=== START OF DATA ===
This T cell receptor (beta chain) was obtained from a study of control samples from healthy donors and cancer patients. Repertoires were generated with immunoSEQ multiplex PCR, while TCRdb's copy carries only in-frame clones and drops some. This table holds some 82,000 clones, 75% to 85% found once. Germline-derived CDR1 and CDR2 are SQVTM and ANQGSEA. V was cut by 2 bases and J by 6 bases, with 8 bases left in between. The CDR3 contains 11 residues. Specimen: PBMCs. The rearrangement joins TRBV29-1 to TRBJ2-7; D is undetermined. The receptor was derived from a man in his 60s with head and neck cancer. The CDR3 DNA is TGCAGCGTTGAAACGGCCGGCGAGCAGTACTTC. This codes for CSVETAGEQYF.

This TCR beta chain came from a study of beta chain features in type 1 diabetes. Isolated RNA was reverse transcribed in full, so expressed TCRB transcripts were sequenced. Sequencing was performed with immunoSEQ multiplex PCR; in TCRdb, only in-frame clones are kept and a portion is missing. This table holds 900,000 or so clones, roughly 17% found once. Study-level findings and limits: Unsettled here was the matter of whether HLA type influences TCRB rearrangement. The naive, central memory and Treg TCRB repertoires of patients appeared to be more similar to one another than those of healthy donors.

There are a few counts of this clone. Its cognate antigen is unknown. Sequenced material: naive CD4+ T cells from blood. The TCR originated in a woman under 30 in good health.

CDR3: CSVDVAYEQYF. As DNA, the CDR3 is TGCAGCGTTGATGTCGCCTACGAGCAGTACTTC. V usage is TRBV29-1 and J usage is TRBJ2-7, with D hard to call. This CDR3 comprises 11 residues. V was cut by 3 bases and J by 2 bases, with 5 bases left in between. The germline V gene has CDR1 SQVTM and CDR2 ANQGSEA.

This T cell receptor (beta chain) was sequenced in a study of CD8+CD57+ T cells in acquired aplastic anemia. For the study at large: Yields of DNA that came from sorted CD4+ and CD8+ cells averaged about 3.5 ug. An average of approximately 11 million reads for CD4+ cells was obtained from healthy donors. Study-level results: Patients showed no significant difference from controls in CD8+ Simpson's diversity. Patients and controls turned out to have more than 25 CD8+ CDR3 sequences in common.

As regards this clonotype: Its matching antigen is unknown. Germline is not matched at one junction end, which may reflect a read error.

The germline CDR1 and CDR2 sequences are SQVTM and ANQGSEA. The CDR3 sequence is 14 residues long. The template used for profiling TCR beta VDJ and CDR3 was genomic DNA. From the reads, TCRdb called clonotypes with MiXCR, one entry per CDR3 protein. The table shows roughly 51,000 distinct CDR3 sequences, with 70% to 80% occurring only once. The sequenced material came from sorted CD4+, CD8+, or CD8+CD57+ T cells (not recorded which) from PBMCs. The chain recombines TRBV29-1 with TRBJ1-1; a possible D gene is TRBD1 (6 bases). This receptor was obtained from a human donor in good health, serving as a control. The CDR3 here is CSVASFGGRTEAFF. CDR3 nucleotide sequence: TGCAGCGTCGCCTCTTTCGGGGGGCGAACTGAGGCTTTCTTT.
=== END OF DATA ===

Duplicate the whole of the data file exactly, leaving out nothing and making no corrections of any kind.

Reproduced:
This T cell receptor (beta chain) was obtained from a study of control samples from healthy donors and cancer patients. Repertoires were generated with immunoSEQ multiplex PCR, while TCRdb's copy carries only in-frame clones and drops some. This table holds some 82,000 clones, 75% to 85% found once. Germline-derived CDR1 and CDR2 are SQVTM and ANQGSEA. V was cut by 2 bases and J by 6 bases, with 8 bases left in between. The CDR3 contains 11 residues. Specimen: PBMCs. The rearrangement joins TRBV29-1 to TRBJ2-7; D is undetermined. The receptor was derived from a man in his 60s with head and neck cancer. The CDR3 DNA is TGCAGCGTTGAAACGGCCGGCGAGCAGTACTTC. This codes for CSVETAGEQYF.

This TCR beta chain came from a study of beta chain features in type 1 diabetes. Isolated RNA was reverse transcribed in full, so expressed TCRB transcripts were sequenced. Sequencing was performed with immunoSEQ multiplex PCR; in TCRdb, only in-frame clones are kept and a portion is missing. This table holds 900,000 or so clones, roughly 17% found once. Study-level findings and limits: Unsettled here was the matter of whether HLA type influences TCRB rearrangement. The naive, central memory and Treg TCRB repertoires of patients appeared to be more similar to one another than those of healthy donors.

There are a few counts of this clone. Its cognate antigen is unknown. Sequenced material: naive CD4+ T cells from blood. The TCR originated in a woman under 30 in good health.

CDR3: CSVDVAYEQYF. As DNA, the CDR3 is TGCAGCGTTGATGTCGCCTACGAGCAGTACTTC. V usage is TRBV29-1 and J usage is TRBJ2-7, with D hard to call. This CDR3 comprises 11 residues. V was cut by 3 bases and J by 2 bases, with 5 bases left in between. The germline V gene has CDR1 SQVTM and CDR2 ANQGSEA.

This T cell receptor (beta chain) was sequenced in a study of CD8+CD57+ T cells in acquired aplastic anemia. For the study at large: Yields of DNA that came from sorted CD4+ and CD8+ cells averaged about 3.5 ug. An average of approximately 11 million reads for CD4+ cells was obtained from healthy donors. Study-level results: Patients showed no significant difference from controls in CD8+ Simpson's diversity. Patients and controls turned out to have more than 25 CD8+ CDR3 sequences in common.

As regards this clonotype: Its matching antigen is unknown. Germline is not matched at one junction end, which may reflect a read error.

The germline CDR1 and CDR2 sequences are SQVTM and ANQGSEA. The CDR3 sequence is 14 residues long. The template used for profiling TCR beta VDJ and CDR3 was genomic DNA. From the reads, TCRdb called clonotypes with MiXCR, one entry per CDR3 protein. The table shows roughly 51,000 distinct CDR3 sequences, with 70% to 80% occurring only once. The sequenced material came from sorted CD4+, CD8+, or CD8+CD57+ T cells (not recorded which) from PBMCs. The chain recombines TRBV29-1 with TRBJ1-1; a possible D gene is TRBD1 (6 bases). This receptor was obtained from a human donor in good health, serving as a control. The CDR3 here is CSVASFGGRTEAFF. CDR3 nucleotide sequence: TGCAGCGTCGCCTCTTTCGGGGGGCGAACTGAGGCTTTCTTT.